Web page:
Acoustic amp

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Acoustic amp

Postby johnf » Thu Mar 20, 2014 2:30 pm

I'm thinking about an acoustic amp (combo style but with the amp in it's own space above the speaker) with tone controls to drive a 16 litre bass reflex cab with a Celestion TF0818 (94dB) plus tweeter.
I've tested my guitar with Fishman preamp through a +20dB preamp and ST-35 into a similar sensitivity speaker and feel tha overall gain is ok.

I thought of using a PP EL84 circuit with a Baxandall tone control preamp at the front (both using 6SL7) The tone circuit has around 30dB of gain at tone flat. I figure 6SL7 will be slightly less gain and I could always lose the cathode bypass caps to lower it further if necessary. The tone circuits came from here. ... one-A.html.
Would use a solid state PSU

Push-Pull-EL84-6BQ5-6V6-6AQ5-Dynaco-A-410-Tube-Amp-Schematic.jpg (136.88 KiB) Viewed 2564 times

jt_consolette_01-18-06.jpg (104.68 KiB) Viewed 2564 times

Amp-Tone-4-A-A.jpg (57.11 KiB) Viewed 2564 times

So it is really an audio amp
Questions are to do with joining the two together and where to put the volume control. I've looked at a couple of versions of the Ampeg Portaflex circuits which use 6SL7 but they put the tone controls like the diagram below in one version with the volume after that and one version with the volume after the first gain stage and the tones between the second stage and the phase splitter. They also have a 120k input resistor with a 2-5M resistor to ground at the input.
Should I input via the usual 68k grid resistor and 1M to ground and lose the 0.047 cap?
Also thought of running the 6SL7 heaters from DC as the tranny has a 12.6v winding. Also possibly sub 6V6
Any comments on the circuits / project welcome.
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Re: Acoustic amp

Postby Jerryz1963 » Sun May 11, 2014 10:04 pm

I have a schematic I can share with you that beats those you are considering.

Hi fi tone controls aren't necessarily optimal for a guitar amp because a guitar's frequencies are more limited. That's why you don't see hi fi tone controls in guitar amps. There is a free program on line that lets you change the values in typical guitar amp tone stacks and it shows you the response curve as you vary the controls. You might want to look at that.

The question is, what are you using? a microphone? pickups? That may have some bearing on what you decide to implement for an input stage. I realize this is a tube site, but I believe in using the right tool for the job, and a JFET is pretty hard to beat as the input device. they are also extremely easy to work with.
The advantages are: Low noise (tubes are noisy). they sound like tubes (look at the curves). high gain (you won't need so many gain stages), and very inexpensive and very easy to implement. when you have a high gain amp like a guitar amp, power supply hum is more problematic. Having a JFET for the first stage with a well-filtered power supply helps somewhat in that regard.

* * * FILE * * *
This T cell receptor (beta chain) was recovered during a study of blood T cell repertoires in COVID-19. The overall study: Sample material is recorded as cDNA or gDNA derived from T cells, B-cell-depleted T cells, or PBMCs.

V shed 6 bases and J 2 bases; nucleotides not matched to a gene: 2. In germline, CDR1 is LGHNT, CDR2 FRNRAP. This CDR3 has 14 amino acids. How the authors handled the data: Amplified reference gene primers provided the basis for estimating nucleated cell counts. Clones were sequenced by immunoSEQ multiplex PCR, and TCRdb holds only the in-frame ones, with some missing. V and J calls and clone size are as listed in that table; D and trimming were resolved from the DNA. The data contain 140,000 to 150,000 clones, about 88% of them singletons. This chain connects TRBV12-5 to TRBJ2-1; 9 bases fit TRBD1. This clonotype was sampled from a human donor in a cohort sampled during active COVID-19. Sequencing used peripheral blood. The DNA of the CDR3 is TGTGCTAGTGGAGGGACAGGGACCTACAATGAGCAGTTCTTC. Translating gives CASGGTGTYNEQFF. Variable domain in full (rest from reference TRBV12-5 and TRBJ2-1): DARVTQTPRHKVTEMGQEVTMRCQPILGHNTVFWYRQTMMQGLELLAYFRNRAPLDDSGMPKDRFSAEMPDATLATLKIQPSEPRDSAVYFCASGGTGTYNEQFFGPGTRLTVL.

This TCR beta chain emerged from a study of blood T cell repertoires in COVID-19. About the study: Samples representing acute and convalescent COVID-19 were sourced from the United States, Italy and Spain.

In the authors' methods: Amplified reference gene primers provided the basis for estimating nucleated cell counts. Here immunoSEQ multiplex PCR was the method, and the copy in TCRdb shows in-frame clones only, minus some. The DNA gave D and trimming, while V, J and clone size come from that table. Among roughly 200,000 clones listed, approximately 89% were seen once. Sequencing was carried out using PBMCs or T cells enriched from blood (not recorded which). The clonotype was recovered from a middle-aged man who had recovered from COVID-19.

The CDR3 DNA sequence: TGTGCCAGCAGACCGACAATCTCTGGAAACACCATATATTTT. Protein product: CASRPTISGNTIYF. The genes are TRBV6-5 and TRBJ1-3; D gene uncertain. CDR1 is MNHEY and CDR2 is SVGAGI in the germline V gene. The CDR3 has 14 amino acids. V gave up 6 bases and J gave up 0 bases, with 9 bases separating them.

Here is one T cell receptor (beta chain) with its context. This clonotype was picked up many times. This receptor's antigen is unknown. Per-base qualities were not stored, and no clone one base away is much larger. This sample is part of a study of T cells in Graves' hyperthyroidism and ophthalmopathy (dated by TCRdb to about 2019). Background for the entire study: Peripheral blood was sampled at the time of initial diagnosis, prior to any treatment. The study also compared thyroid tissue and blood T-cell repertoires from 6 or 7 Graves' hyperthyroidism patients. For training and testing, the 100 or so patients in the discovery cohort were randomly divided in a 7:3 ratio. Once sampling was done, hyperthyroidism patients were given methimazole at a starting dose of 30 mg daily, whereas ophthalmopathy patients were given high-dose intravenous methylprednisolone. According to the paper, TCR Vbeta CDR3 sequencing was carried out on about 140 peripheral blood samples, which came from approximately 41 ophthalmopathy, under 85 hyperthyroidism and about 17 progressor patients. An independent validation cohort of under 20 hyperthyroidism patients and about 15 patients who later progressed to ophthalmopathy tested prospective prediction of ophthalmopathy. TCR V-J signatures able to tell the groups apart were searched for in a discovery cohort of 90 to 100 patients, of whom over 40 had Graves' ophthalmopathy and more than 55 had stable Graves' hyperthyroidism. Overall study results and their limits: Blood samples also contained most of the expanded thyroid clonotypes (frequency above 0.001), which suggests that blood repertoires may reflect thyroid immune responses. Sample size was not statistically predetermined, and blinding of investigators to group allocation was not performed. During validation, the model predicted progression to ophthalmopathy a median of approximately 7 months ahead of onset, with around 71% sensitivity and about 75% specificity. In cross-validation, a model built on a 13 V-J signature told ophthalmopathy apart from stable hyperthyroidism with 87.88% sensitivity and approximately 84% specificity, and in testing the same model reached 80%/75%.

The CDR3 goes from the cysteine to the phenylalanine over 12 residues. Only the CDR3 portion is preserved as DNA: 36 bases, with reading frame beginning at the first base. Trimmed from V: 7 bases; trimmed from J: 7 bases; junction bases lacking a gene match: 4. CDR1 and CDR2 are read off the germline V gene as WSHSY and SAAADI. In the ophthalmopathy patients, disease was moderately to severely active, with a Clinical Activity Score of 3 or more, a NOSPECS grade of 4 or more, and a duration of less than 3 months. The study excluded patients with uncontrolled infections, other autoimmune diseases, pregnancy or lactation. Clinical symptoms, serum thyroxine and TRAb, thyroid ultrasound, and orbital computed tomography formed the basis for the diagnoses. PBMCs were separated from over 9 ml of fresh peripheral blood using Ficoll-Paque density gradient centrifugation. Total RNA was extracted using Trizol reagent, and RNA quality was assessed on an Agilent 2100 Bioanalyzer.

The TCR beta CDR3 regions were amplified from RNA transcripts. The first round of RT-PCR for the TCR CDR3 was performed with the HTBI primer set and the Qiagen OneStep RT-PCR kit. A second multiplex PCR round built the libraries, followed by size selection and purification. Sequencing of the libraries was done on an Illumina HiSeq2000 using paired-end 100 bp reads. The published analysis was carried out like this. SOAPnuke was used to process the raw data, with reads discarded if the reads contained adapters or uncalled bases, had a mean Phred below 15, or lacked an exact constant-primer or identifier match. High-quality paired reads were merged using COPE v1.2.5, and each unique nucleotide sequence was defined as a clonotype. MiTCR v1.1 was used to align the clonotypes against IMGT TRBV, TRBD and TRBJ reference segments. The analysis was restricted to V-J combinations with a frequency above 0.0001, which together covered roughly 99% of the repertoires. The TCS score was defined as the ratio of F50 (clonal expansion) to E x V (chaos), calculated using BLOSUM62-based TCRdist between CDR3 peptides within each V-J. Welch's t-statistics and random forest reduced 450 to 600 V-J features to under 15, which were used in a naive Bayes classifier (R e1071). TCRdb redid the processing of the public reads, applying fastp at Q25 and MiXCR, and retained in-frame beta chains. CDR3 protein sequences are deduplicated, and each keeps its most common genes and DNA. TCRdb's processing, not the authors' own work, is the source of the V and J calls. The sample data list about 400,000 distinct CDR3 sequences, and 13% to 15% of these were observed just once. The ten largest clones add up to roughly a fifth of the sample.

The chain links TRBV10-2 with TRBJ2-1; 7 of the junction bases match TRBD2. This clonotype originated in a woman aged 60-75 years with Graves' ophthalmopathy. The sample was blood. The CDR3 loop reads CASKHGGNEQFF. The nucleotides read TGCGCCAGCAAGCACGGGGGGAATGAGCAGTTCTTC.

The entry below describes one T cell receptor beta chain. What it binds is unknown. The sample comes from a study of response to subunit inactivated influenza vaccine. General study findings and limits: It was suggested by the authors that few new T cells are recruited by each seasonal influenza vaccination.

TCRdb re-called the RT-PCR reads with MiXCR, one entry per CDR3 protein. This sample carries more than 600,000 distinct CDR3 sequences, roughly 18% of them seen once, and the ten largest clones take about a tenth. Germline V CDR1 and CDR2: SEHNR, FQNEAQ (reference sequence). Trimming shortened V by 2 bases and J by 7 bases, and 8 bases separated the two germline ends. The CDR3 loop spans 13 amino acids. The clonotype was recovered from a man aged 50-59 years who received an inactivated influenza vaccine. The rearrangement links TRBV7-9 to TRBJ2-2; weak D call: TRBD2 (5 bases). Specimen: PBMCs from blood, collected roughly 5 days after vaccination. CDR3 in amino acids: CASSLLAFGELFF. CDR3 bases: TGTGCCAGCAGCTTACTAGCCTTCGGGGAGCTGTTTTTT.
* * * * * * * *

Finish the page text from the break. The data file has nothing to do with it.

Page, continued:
That first schematic you posted, I wouldn't waste my time.

The EL84 became ubiquitous because its CHEAP. It was DESIGNED to be CHEAP. Cheap to purchase, and cheap to implement (easy to drive, you can use cathode bias). but it has horrible specs. Good news is, anywhere you see an EL84 being used, you can use a 6V6. The only alteration necessary is the cathode resistor. Everything else can stay the same.

If you were making an electric guitar amp, I would tell you there are lots of differences between an electric guitar amp and a hi fi amp and those differences are there for a reason. since you are talking acoustic, you can disregard some of it. But it might fall in the "good to know" category as you design your amp.
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Re: Acoustic amp

Postby Greg Smith » Mon May 12, 2014 10:58 am

I think the biggest problem with the power amp you are proposing is that your clean headroom will be limited - i.e. the amp won't be very loud. Amps of this size have become popular among guitarists because, when driven into overdrive, they sound significantly louder. But overdrive isn't usually desirable in an acoustic amp, so you may want to consider a higher-power amp (the Dynaco Mk III/Poseidon come to mind). It all depends on how loud your amp needs to be.

Then again, if you're going for lots of clean headroom, you might want to think about (dare I say it) a solid state power amp (in addition to the jfet-based preamp previously mentioned). For guitarists, the ream magic of tubes lies in their overdrive characteristics. In the clean range, the differences are subtle, and in a live performance situation, few if any are going to notice those subtleties. You can build a solid-state power amp in the 50-100 watt power range for a lot less than a tube amp. Look at the chip-based Gainclone projects that are all over the Web.

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